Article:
Investments of £2 million, £5 million or £10 million can be made in gilts, or government bonds, or in British businesses, in return for permission to apply for permanent residence in five, three or two years respectively.
The global super-rich hoping to live and invest in the United Kingdom will face new visa restrictions as part of Home Office reforms created to tackle organised crime and money laundering.
Under future reforms for Tier 1 visas - expected to introduced next year - investors will have to provide audits of their finances which will be regulated United Kingdom auditing firms.
The suspension will end once toughened measures have been put in place, ministers said.
The visa has been available to those with access to at least 2 million pounds ($2.5 million) to invest in the U.K. It's open to those from outside the European Economic Area and Switzerland.
"That is why I am bringing forward these new measures which will make sure that only genuine investors, who intend to support United Kingdom businesses, can benefit from our immigration system". In July, figures showed a 46% increase in the number of applicants to the tier 1 investor visa scheme, with more than 400 applications from wealthy overseas investors.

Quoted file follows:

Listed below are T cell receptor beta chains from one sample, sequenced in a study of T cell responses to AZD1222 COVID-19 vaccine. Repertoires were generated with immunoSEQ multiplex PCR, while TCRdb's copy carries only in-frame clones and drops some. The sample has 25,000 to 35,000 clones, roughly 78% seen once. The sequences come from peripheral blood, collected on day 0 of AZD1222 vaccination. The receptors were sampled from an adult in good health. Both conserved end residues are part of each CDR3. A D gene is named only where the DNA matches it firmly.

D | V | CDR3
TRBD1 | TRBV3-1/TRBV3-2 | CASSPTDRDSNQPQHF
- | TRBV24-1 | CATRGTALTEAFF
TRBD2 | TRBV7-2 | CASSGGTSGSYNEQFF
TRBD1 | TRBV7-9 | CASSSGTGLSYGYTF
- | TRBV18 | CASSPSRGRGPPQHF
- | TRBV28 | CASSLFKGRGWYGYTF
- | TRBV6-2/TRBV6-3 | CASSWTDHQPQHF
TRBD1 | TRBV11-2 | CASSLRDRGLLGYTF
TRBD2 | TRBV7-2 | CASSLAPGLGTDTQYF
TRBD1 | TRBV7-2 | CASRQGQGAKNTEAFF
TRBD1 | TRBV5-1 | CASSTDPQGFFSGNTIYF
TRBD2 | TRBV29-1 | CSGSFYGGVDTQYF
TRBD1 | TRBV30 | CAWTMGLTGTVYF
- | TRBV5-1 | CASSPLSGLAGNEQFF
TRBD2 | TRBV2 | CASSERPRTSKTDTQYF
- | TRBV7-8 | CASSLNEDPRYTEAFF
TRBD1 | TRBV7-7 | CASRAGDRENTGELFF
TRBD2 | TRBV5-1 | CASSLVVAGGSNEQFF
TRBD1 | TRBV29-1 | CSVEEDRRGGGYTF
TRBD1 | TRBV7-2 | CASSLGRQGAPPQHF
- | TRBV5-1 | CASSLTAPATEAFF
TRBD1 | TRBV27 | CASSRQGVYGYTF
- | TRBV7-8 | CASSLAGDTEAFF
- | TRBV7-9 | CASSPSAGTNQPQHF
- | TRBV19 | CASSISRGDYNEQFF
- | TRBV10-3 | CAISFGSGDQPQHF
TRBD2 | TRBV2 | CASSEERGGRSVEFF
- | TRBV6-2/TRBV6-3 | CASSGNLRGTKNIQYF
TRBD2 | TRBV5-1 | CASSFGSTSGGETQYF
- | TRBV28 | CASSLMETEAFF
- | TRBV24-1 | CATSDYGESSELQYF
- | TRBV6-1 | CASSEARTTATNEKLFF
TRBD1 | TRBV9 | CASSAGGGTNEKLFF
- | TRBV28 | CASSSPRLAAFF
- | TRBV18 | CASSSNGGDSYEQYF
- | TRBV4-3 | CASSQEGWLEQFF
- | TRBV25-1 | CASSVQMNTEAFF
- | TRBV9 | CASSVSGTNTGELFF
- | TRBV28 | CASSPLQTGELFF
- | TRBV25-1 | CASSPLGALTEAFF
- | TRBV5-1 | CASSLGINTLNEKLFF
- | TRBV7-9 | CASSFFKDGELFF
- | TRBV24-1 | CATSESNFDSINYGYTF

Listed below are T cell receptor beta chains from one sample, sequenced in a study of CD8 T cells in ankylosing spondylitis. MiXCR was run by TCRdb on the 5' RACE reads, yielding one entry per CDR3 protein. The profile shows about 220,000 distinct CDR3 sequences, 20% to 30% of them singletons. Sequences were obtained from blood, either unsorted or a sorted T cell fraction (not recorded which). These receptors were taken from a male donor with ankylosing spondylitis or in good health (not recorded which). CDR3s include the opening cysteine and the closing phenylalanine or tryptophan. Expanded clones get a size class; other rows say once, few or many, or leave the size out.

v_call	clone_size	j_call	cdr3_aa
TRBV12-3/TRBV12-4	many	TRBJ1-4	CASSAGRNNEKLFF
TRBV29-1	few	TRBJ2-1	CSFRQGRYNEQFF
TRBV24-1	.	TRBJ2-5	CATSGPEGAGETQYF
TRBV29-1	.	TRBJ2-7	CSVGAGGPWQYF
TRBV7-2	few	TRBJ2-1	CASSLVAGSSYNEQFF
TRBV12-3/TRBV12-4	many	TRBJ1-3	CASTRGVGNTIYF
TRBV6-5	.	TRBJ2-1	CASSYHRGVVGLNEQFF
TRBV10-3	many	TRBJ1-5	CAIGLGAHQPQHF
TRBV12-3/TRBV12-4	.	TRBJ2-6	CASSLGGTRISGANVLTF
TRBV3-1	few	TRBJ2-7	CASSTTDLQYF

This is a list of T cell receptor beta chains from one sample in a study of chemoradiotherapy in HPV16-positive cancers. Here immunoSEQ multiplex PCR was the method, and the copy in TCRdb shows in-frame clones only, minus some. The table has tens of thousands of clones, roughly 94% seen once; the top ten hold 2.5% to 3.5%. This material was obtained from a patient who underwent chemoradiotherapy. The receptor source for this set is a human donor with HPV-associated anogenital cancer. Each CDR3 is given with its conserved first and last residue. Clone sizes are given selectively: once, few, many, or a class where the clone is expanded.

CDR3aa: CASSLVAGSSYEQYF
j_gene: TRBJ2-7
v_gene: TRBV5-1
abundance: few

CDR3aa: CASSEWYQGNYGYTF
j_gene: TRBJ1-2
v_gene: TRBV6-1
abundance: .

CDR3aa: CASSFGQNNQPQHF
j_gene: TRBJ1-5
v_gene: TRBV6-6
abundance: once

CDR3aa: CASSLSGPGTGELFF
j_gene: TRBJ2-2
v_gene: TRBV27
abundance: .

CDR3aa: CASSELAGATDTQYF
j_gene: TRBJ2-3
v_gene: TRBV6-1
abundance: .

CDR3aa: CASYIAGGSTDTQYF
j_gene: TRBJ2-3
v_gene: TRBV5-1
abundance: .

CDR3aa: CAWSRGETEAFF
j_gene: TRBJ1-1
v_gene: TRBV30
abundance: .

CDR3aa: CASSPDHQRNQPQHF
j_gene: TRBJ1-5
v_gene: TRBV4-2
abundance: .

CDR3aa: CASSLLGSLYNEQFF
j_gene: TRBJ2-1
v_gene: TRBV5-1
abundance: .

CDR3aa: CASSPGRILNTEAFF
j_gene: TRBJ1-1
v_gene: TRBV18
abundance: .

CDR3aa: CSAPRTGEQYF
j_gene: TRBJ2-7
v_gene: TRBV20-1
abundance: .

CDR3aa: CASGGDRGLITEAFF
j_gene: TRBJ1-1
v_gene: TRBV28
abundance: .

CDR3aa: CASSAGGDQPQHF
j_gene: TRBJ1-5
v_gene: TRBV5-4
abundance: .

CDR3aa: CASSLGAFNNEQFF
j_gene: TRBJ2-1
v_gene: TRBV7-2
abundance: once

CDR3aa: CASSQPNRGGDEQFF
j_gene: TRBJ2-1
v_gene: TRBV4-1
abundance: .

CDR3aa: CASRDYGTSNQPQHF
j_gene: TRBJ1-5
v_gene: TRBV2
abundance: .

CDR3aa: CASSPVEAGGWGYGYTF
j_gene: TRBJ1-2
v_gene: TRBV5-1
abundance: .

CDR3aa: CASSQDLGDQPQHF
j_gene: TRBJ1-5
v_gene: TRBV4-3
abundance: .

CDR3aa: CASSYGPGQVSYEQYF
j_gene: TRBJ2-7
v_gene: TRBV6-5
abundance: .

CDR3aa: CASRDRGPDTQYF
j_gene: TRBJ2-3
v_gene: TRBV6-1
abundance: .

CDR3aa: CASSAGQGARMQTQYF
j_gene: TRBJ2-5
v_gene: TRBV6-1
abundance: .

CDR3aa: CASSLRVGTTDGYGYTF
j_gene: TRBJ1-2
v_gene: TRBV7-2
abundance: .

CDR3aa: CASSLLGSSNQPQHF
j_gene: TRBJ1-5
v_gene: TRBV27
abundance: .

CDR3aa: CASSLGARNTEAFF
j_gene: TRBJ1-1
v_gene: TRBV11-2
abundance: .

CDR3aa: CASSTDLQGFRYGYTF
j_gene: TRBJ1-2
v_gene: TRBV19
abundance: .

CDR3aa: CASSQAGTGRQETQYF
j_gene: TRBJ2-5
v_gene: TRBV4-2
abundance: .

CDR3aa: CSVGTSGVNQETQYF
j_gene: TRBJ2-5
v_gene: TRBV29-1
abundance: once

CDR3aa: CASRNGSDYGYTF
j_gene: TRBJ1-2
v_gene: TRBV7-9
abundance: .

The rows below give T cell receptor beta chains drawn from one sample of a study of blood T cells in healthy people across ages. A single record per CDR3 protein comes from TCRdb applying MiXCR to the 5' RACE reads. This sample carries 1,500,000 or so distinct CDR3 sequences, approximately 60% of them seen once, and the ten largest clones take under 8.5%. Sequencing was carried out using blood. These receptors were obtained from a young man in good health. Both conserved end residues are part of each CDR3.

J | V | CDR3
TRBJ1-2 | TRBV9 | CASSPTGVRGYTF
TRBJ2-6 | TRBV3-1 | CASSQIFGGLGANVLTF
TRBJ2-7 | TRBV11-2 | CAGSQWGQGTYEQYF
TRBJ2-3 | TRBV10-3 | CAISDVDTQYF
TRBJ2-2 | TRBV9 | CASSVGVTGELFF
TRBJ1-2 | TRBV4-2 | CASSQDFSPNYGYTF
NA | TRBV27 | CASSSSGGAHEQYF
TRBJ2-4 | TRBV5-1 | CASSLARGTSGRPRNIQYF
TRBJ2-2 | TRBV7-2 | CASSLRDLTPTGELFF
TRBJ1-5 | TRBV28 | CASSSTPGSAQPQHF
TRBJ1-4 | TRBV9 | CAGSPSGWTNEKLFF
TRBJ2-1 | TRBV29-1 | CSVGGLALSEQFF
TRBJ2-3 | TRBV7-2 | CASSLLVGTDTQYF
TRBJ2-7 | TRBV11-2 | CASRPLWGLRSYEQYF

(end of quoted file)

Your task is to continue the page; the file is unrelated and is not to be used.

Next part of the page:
Golden visas have been widely condemned by those who believe they leave the United Kingdom open to corruption or stolen funds being laundered through the United Kingdom from Russia, China and the Middle East.
"That is why I am bringing forward these new measures which will make sure that only genuine investors, who intend to support United Kingdom businesses, can benefit from our immigration system".
In 2011, the government hoped to attract the "brightest and best" by allowing investors to bring forward the date at which they could apply for settled status.
These audits will have to be carried out by suitably regulated United Kingdom auditing firms which have no involvement with any qualifying investments or the visa application.
Reforms will also aim to increase the benefits to United Kingdom companies by excluding investment in government bonds and strengthening the rules to ensure investments are made in active and trading United Kingdom companies.
There will also be a new provision for pooled investments, which are supported by Government, to back projects with a clear economic benefit to the United Kingdom, such as supporting small and medium enterprises.